By MARK HAMILTON
(Editor’s note: This is the 10th in a series by Mark Hamilton about the history of the Pebble Project in Alaska.)
With a significant move upward in the price of metals, Alaska will begin to see more mining projects begin the long journey to production.
The permitting process is a long and rigorous one, but necessary to determine if a development project meets the stringent requirements needed to protect the environment. The process begins years before the actual submission of a project for permitting.
The developer, at significant expense, must put together an environmental baseline study to document the existing physical, biological, and social environment of the site. This extensive study will document the fish, water and air, the animals, the plants, and the human utilization of the study area. The study will begin the examination of the water, surface, and ground, and its usage by season by animals and residents of the area.
The goal is the full understanding of the flora, fauna, and hydrology. During this pre-permit time frame, several other subjects will be explored. Those include any historical sites that might be affected by the development, identification of migratory use of land or water, areas reported to be important to the indigenous culture, any presence of rare or endangered species, and other issues that may be of concern.
As this multi-year investigation proceeds, preliminary engineering assessments will begin. This is an extremely complex endeavor. You don’t just dig a hole in the ground. The investigation includes many hundreds of core samples to understand the quality and distribution of the ore. There may be 1,000 or more drillings, 75% to map the ore, and 25% discovering the ground water.
This will inform the method of extraction, from a host of possibilities. Developers will understand how the various ore types would react in the processing plant, the grind size, the needed agents and so forth. They will decide the characteristics of the tailings (the remaining crushed rock after the ore has been extracted). The characteristic will advise the requirements of the tailings facility in terms of location, size, and whether precautions such as lining of the facility are warranted.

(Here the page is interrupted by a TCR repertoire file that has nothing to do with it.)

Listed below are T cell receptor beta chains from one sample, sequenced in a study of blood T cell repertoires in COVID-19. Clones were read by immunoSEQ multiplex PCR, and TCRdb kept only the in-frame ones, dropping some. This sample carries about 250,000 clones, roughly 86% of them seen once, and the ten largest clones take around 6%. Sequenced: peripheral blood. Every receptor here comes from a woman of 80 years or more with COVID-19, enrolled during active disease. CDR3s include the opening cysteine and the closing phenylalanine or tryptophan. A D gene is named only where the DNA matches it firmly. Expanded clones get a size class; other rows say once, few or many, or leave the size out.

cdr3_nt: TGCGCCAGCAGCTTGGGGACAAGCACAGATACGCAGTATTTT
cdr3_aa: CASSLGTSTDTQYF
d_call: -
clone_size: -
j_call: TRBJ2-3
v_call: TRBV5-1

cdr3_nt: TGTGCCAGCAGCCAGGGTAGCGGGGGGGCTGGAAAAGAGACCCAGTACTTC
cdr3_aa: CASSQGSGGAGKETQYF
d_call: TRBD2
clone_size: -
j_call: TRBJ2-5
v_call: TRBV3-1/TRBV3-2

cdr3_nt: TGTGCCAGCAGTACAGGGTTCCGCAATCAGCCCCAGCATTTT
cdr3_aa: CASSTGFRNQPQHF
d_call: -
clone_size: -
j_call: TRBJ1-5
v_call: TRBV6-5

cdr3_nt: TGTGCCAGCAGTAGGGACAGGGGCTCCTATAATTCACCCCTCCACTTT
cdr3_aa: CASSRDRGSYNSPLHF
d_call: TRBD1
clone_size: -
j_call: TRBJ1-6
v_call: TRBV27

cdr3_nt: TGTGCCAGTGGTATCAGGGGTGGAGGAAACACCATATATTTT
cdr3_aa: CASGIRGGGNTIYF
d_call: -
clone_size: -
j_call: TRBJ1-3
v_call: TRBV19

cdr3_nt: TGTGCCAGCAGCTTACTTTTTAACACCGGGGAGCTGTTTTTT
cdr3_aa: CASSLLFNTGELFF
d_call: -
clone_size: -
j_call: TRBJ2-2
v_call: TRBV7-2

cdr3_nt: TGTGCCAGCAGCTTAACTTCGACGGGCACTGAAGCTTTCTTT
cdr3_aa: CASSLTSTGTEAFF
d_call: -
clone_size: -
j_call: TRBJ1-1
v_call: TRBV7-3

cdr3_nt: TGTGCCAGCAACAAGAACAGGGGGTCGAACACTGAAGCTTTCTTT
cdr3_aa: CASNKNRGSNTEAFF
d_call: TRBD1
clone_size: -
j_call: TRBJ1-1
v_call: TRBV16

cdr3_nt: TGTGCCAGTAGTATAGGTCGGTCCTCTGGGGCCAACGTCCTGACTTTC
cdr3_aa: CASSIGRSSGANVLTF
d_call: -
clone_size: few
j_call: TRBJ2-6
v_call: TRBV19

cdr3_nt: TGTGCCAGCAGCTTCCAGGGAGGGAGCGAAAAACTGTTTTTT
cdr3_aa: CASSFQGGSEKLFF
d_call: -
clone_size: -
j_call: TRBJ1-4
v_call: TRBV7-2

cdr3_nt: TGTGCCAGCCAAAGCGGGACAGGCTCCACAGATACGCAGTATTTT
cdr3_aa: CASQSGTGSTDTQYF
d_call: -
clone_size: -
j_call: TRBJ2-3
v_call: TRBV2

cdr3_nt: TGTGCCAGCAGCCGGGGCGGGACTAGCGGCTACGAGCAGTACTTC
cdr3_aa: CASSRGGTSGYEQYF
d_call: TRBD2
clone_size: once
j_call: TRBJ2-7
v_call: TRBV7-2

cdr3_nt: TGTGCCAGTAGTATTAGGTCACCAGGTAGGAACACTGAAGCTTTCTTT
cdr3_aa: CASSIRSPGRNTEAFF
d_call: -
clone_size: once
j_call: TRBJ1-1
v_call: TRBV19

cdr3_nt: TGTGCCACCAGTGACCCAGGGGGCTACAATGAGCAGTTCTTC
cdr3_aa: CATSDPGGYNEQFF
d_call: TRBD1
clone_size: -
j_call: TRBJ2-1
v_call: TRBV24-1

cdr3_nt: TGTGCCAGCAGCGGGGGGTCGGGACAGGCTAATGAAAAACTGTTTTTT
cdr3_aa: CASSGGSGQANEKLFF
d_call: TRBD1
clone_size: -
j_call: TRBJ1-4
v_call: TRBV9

Just selecting the site for the tailings facility may require hundreds more drillings. They will learn everything possible about the needed water for the mine, understanding its source and the variations by year and in extreme flood scenarios. They will explore the uses by local people and animals, by season. They will explore the power requirements, explore possible renewable solutions, determine the usage of natural gas, hydro, or diesel to produce the power.
Finally, they will need to understand how one gets to the mine, and how the ore gets out. Is it roads, ferries, ports? What route will it take? Will the ore be transported by slurry pipeline, trucks, or something else? Each of these considerations influences the other. And the balance of them determine the plan to be presented for permitting.
When the developers have sufficient data and design concepts, they will apply for a permit to initiate the permitting process. If it involves wetlands, the lead f ederal agency typically will be the United States Corps of Engineers. So much of Alaska is wetlands, that we will certainly see this agency in the future.
Having spent 31 years in the United States Army, I have great faith in the integrity of the Corps. I note that in the case of Pebble Mine they refused to be part of the EPA’s Bristol Bay Watershed Assessment charade, noting that they didn’t have a request for permit as yet. Many of these submissions for permits will be judged to need an environmental impact statement. In that case, the Corps of Engineers will select an independent third-party consulting firm. The developer does not make this selection, but subsequently will be required to pay for the work to be done.
With the assistance of the independent third-party, the Corps of Engineers will begin the process of “scoping” for the Environmental Impact Statement. In essence, they are determining the test that must be passed in order for the project to receive a positive record of decision. This is a sort of “open book” test. Remember those?
The Environmental Protection Agency wrote the guidelines and expectations. It is published in a document called EPA and Hardrock Mining: A Source Book for Industry in the Northwest and Alaska. So begins the very formal evaluation of the science and engineering and environmental considerations. We will follow the process in next week’s column.
The “Pebbled” series at Must Read Alaska is authored by Mark Hamilton. After 31 years of service to this nation, Hamilton retired as a Major General with the U. S. Army in July of 1998. He served for 12 years as President of University of Alaska, and is now President Emeritus. He worked for the Pebble Partnership for three years before retiring. The series continues next week.